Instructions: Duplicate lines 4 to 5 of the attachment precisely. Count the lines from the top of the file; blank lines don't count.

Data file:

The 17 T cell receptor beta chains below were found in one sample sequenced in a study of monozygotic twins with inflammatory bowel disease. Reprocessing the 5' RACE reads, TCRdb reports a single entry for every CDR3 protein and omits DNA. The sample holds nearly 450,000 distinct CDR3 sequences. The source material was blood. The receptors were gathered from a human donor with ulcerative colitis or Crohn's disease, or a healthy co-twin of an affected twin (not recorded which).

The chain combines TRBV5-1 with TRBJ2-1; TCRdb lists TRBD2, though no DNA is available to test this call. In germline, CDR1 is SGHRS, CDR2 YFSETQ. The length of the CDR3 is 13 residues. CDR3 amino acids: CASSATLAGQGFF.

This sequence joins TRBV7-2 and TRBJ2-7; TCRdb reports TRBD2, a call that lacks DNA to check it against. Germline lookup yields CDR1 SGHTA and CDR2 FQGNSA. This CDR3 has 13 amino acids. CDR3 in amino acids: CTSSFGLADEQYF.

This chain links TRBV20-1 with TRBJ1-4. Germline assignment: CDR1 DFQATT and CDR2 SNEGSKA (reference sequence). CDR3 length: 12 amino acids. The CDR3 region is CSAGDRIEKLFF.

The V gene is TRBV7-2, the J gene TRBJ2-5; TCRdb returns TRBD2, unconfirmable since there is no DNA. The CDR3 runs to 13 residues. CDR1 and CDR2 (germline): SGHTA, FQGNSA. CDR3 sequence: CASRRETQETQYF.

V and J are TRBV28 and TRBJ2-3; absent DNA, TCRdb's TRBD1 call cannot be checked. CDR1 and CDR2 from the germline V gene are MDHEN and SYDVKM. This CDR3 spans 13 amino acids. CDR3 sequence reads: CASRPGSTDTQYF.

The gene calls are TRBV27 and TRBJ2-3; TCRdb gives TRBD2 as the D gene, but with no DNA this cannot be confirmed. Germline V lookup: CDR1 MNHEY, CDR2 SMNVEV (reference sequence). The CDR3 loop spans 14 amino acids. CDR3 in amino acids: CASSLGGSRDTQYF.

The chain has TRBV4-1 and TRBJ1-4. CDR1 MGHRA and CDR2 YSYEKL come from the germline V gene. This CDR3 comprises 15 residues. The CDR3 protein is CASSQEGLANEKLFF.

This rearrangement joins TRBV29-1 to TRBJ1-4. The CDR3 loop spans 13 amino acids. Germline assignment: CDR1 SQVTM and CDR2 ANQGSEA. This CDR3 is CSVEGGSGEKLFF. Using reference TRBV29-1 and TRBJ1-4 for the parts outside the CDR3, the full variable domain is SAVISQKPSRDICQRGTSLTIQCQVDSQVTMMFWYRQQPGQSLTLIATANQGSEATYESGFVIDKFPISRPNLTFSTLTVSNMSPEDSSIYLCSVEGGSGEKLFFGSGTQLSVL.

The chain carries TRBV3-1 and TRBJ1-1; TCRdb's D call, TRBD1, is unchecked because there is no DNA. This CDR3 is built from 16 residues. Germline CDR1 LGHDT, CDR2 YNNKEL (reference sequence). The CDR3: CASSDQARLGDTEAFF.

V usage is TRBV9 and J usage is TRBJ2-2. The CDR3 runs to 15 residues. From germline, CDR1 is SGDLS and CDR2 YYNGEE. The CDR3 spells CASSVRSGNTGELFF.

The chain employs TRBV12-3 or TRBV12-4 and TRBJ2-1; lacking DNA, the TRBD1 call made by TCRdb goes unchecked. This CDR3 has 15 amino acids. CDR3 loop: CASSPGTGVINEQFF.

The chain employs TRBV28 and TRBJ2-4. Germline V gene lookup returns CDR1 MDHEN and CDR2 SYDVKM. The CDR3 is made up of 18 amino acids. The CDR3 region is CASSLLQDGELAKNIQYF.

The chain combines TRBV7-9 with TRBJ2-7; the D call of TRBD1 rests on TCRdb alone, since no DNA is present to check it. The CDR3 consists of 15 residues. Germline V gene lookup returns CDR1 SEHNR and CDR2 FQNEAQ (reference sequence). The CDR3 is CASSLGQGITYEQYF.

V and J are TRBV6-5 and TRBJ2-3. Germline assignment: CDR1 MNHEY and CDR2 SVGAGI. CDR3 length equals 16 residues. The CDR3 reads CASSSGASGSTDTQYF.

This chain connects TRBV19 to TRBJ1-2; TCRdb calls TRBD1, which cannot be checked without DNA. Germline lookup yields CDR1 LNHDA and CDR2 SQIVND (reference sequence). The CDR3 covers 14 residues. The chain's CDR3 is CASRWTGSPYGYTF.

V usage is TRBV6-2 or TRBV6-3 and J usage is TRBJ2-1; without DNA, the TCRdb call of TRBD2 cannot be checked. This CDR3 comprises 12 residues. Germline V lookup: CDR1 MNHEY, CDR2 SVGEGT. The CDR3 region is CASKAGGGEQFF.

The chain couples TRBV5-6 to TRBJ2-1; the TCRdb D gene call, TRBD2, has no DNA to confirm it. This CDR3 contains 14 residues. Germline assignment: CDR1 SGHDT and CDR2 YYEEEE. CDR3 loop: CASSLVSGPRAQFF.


This chain links TRBV20-1 with TRBJ1-4. Germline assignment: CDR1 DFQATT and CDR2 SNEGSKA (reference sequence). CDR3 length: 12 amino acids. The CDR3 region is CSAGDRIEKLFF.

The V gene is TRBV7-2, the J gene TRBJ2-5; TCRdb returns TRBD2, unconfirmable since there is no DNA. The CDR3 runs to 13 residues. CDR1 and CDR2 (germline): SGHTA, FQGNSA. CDR3 sequence: CASRRETQETQYF.